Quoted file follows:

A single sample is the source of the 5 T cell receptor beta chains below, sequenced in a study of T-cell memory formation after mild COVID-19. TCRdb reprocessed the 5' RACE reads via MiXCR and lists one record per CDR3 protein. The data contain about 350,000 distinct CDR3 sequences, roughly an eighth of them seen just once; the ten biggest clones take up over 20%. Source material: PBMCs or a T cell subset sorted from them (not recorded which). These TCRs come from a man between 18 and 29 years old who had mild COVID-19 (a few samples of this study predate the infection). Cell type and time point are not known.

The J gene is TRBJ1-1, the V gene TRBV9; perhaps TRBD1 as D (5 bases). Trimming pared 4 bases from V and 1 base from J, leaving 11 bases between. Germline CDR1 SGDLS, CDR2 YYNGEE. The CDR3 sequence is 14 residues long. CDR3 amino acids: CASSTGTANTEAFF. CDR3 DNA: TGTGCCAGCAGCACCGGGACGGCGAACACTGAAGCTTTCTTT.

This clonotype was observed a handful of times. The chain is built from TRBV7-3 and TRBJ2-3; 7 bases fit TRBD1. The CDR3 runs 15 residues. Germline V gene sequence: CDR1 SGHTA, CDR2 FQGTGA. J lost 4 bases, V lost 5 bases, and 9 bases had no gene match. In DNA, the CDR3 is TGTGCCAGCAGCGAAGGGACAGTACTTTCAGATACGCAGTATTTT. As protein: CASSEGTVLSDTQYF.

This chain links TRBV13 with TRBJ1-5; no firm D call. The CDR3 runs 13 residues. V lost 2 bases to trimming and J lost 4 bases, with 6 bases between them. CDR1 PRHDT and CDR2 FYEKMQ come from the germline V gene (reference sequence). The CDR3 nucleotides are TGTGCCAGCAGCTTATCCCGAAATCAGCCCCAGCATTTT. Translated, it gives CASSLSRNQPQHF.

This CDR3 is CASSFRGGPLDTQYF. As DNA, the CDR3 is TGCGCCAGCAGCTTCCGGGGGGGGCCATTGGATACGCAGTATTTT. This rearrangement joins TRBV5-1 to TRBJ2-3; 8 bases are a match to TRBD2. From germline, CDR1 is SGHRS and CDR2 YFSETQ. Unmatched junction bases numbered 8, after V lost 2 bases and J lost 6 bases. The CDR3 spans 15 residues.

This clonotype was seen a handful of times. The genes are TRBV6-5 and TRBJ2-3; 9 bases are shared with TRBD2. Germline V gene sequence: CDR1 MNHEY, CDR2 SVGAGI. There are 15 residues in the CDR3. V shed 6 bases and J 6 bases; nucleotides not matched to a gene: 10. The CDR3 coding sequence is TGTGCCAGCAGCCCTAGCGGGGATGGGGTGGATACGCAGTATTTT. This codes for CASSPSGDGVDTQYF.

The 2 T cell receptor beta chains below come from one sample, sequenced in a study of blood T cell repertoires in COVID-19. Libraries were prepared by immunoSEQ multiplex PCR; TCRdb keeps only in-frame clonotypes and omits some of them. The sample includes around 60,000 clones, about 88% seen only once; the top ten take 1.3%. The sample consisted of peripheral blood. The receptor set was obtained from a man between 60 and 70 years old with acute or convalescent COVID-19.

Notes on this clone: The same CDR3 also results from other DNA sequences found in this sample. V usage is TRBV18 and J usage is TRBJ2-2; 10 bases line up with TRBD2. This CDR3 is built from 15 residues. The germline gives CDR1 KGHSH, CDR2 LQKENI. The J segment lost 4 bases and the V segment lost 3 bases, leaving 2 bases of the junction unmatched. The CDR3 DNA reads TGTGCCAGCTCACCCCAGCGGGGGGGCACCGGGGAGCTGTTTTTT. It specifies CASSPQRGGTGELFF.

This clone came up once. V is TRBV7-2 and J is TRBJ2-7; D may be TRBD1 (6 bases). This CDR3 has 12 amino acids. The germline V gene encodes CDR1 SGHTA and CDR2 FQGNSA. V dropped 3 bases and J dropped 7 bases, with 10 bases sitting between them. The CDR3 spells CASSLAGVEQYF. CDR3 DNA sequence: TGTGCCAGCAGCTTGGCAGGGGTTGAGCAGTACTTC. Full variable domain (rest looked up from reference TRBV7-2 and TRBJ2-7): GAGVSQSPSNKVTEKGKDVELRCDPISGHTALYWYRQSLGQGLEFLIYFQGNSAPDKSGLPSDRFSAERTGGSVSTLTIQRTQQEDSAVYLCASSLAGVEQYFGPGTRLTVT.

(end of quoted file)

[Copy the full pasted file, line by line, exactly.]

A single sample is the source of the 5 T cell receptor beta chains below, sequenced in a study of T-cell memory formation after mild COVID-19. TCRdb reprocessed the 5' RACE reads via MiXCR and lists one record per CDR3 protein. The data contain about 350,000 distinct CDR3 sequences, roughly an eighth of them seen just once; the ten biggest clones take up over 20%. Source material: PBMCs or a T cell subset sorted from them (not recorded which). These TCRs come from a man between 18 and 29 years old who had mild COVID-19 (a few samples of this study predate the infection). Cell type and time point are not known.

The J gene is TRBJ1-1, the V gene TRBV9; perhaps TRBD1 as D (5 bases). Trimming pared 4 bases from V and 1 base from J, leaving 11 bases between. Germline CDR1 SGDLS, CDR2 YYNGEE. The CDR3 sequence is 14 residues long. CDR3 amino acids: CASSTGTANTEAFF. CDR3 DNA: TGTGCCAGCAGCACCGGGACGGCGAACACTGAAGCTTTCTTT.

This clonotype was observed a handful of times. The chain is built from TRBV7-3 and TRBJ2-3; 7 bases fit TRBD1. The CDR3 runs 15 residues. Germline V gene sequence: CDR1 SGHTA, CDR2 FQGTGA. J lost 4 bases, V lost 5 bases, and 9 bases had no gene match. In DNA, the CDR3 is TGTGCCAGCAGCGAAGGGACAGTACTTTCAGATACGCAGTATTTT. As protein: CASSEGTVLSDTQYF.

This chain links TRBV13 with TRBJ1-5; no firm D call. The CDR3 runs 13 residues. V lost 2 bases to trimming and J lost 4 bases, with 6 bases between them. CDR1 PRHDT and CDR2 FYEKMQ come from the germline V gene (reference sequence). The CDR3 nucleotides are TGTGCCAGCAGCTTATCCCGAAATCAGCCCCAGCATTTT. Translated, it gives CASSLSRNQPQHF.

This CDR3 is CASSFRGGPLDTQYF. As DNA, the CDR3 is TGCGCCAGCAGCTTCCGGGGGGGGCCATTGGATACGCAGTATTTT. This rearrangement joins TRBV5-1 to TRBJ2-3; 8 bases are a match to TRBD2. From germline, CDR1 is SGHRS and CDR2 YFSETQ. Unmatched junction bases numbered 8, after V lost 2 bases and J lost 6 bases. The CDR3 spans 15 residues.

This clonotype was seen a handful of times. The genes are TRBV6-5 and TRBJ2-3; 9 bases are shared with TRBD2. Germline V gene sequence: CDR1 MNHEY, CDR2 SVGAGI. There are 15 residues in the CDR3. V shed 6 bases and J 6 bases; nucleotides not matched to a gene: 10. The CDR3 coding sequence is TGTGCCAGCAGCCCTAGCGGGGATGGGGTGGATACGCAGTATTTT. This codes for CASSPSGDGVDTQYF.

The 2 T cell receptor beta chains below come from one sample, sequenced in a study of blood T cell repertoires in COVID-19. Libraries were prepared by immunoSEQ multiplex PCR; TCRdb keeps only in-frame clonotypes and omits some of them. The sample includes around 60,000 clones, about 88% seen only once; the top ten take 1.3%. The sample consisted of peripheral blood. The receptor set was obtained from a man between 60 and 70 years old with acute or convalescent COVID-19.

Notes on this clone: The same CDR3 also results from other DNA sequences found in this sample. V usage is TRBV18 and J usage is TRBJ2-2; 10 bases line up with TRBD2. This CDR3 is built from 15 residues. The germline gives CDR1 KGHSH, CDR2 LQKENI. The J segment lost 4 bases and the V segment lost 3 bases, leaving 2 bases of the junction unmatched. The CDR3 DNA reads TGTGCCAGCTCACCCCAGCGGGGGGGCACCGGGGAGCTGTTTTTT. It specifies CASSPQRGGTGELFF.

This clone came up once. V is TRBV7-2 and J is TRBJ2-7; D may be TRBD1 (6 bases). This CDR3 has 12 amino acids. The germline V gene encodes CDR1 SGHTA and CDR2 FQGNSA. V dropped 3 bases and J dropped 7 bases, with 10 bases sitting between them. The CDR3 spells CASSLAGVEQYF. CDR3 DNA sequence: TGTGCCAGCAGCTTGGCAGGGGTTGAGCAGTACTTC. Full variable domain (rest looked up from reference TRBV7-2 and TRBJ2-7): GAGVSQSPSNKVTEKGKDVELRCDPISGHTALYWYRQSLGQGLEFLIYFQGNSAPDKSGLPSDRFSAERTGGSVSTLTIQRTQQEDSAVYLCASSLAGVEQYFGPGTRLTVT.